Lisa’s NHS Portraits: Professor Chris

Professor Chris: Lisa’s NHS Heroes

This week features the portrait of Chris Brightling, a Senior Investigator for the National Institute for Health Research Senior Investigator and Clinical Professor in Respiratory Medicine at Leicester’s Hospitals.

His wife, Michelle, contacted Lisa Timmerman to paint one of the leading researchers in trials for COVID-19 treatments during the pandemic. This included not only in hospital, but the ongoing care and understanding how this disease impacts the health of people in the long term, after leaving hospital. Lisa expressed an admiration for Chris’s pioneering project:

“I loved the way he has his sleeves rolled up ready for business & I made the background white to stress his clinical role & to emphasise the #redforresearch where people can read more about it.”

Professor Chris: Work in Progress

The hashtag, ‘#redforresearch’, was a fundraising campaign by the St. George & Sutherland Medical Research Foundation (SSMRF) in 2020. By incorporating the colour red into one’s wardrobe and donations, the proceeds would help support very crucial medical research.

This theme of red has been carried through Lisa’s art series of NHS Heroes. Although this portrait is more paired back in comparison, it carries a very strong message. Similar to this World War I recruitment poster, this portrait probes further research and involvement with this charitable cause. From both images, their confident body language and friendly smiles suggest a reliable and aspirational man. Both campaigns are persuasive through direct eye contact with the viewer, encouraging participation and unification in this effort.

Professor Chris: Posed with his Portrait

To paint someone’s portrait can often be an intimate experience, as one is studying another’s facial contours and details over an extended period of time. To meet the real face of your art subject and to see the similarities makes an extraordinary encounter:

“Having studied his face thoroughly some time ago it was bizarre to see someone whose face I knew so well but I’d never met before walking towards me! But It was so lovely to meet Chris & his wife Michelle, they’re chuffed to bits with the portrait which makes me really happy. Prof Chris has been working incredibly hard on the research which will benefit treatments of COVID-19.

Thank you to [artist] Tom Croft for the initiative and Michelle for making us aware of what a wonderful & essential job Chris & his team are doing.”

To view more of Lisa’s portraits of NHS Heroes and read their stories, visit her website.

The Rose-Red Gesture

Smudged Lipstick (30x30cm)

**Words by Amber L-J**

It is a romantic deed rooted in our history.

Red roses are part of a universal language which expresses endearment.

In Western culture, they date back to Greek mythology with red roses growing from the tears of Aphrodite, the Goddess of Love.

In Eastern culture, roses are titled the ‘Queen of Flowers’ for their uplifting and medicinal powers.

These roses are nurtured and grown by humans, to be gifted and exchanged between humans. The deeper the shade of red, the deeper the commitment.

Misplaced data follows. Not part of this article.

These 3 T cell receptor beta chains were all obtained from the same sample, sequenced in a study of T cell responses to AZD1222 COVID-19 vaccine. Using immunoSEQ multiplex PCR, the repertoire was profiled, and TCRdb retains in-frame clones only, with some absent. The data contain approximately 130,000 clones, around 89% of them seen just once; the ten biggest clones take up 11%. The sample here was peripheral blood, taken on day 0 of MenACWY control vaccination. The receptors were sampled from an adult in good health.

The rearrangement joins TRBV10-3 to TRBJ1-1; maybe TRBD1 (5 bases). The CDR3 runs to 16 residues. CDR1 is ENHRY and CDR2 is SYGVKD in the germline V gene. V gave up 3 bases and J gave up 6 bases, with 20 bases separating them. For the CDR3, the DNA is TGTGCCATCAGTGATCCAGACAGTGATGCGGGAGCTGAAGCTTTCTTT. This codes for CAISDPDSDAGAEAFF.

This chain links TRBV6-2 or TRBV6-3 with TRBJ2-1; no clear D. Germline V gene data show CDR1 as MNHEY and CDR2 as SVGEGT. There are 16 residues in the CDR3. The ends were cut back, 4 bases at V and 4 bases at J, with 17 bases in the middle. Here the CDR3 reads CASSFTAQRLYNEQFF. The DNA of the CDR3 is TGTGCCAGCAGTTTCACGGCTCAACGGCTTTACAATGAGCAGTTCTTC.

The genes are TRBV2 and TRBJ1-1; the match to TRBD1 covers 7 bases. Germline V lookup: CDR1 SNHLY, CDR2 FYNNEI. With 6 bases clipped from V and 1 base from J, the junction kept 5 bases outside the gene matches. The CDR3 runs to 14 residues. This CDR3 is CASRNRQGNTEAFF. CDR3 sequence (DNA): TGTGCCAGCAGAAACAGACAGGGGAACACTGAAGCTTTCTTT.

This was no special occasion, but rather felt like any other morning. I dozily walk down the stairs, but the sensory surprise awaiting quickly nudges me awake: my kitchen is in full bloom. An exotic, powerful scent reaches my nose before my eyes lay upon these flowers.

My blushing cheeks and upturned lips match the roses that were lovingly wrapped and tied with a sapphire bow. I lift them from the counter, their jade stems heavy in my arms, like a sleeping child. I stroke their velvet petals and am further enveloped by their scent.

The roses are an arresting colour, which demands to be seen and admired by those around them. As light enters from the kitchen window and I turn to face the sunrise, the colours of jade and scarlet are imprinted in my mind.

Whether they are invited to live in our homes, or in our gardens, the bright crimson colour and sweet fragrance draw us to them. I am always asked who the flowers were from, as if that person can be credited for the beauty of such a flower. Regardless of who bought the flowers, it is a reminder of simplicity in love and feeling.

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  So, lots has happened since my last post! I

 

 

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So, lots has happened since my last post! 

 

I did the ‘Parallax Art Fair’ at Chelsea Town Hall, which was a wonderful & learning experience and a huge logistical challenge! 

 

I will go into the practicalities of doing such an art fair in a future blog but for now, suffice to say, 

 

“Was it worth it?’  Yes 

 

“Would you do it again?”  Yes, but probably not with Parallax. There are other art fairs at Chelsea Town Hall who, I am advised, market their art fair much more effectively.

 

 Parallax only charge for the stand and do not take a commission, basically you get what you pay for and I should have anticipated that. They made big promises on their marketing but nobody that I spoke to that had happened to wander in had known about it before they stumbled upon it and everyone at the Private View that I spoke to was there because another artist had invited them. However, it is indeed an amazing venue, as they promised.

 

‘Why was it worth it then?’  I now have my original paintings hanging in Russian family homes in Chelsea which would never have happened otherwise! There were two busy times and I sold a painting at both of these times.  

 

I was also blogged about by ‘The Alice Audley Chronicle’ which was unexpected and nice and I met lots of interesting people. I’ve also had follow up contact with interested galleries as I was one of the few artists that made sales.

 

I made contact and have kept in contact with other artists at the fair. A big bonus to have other artists to call on for advice!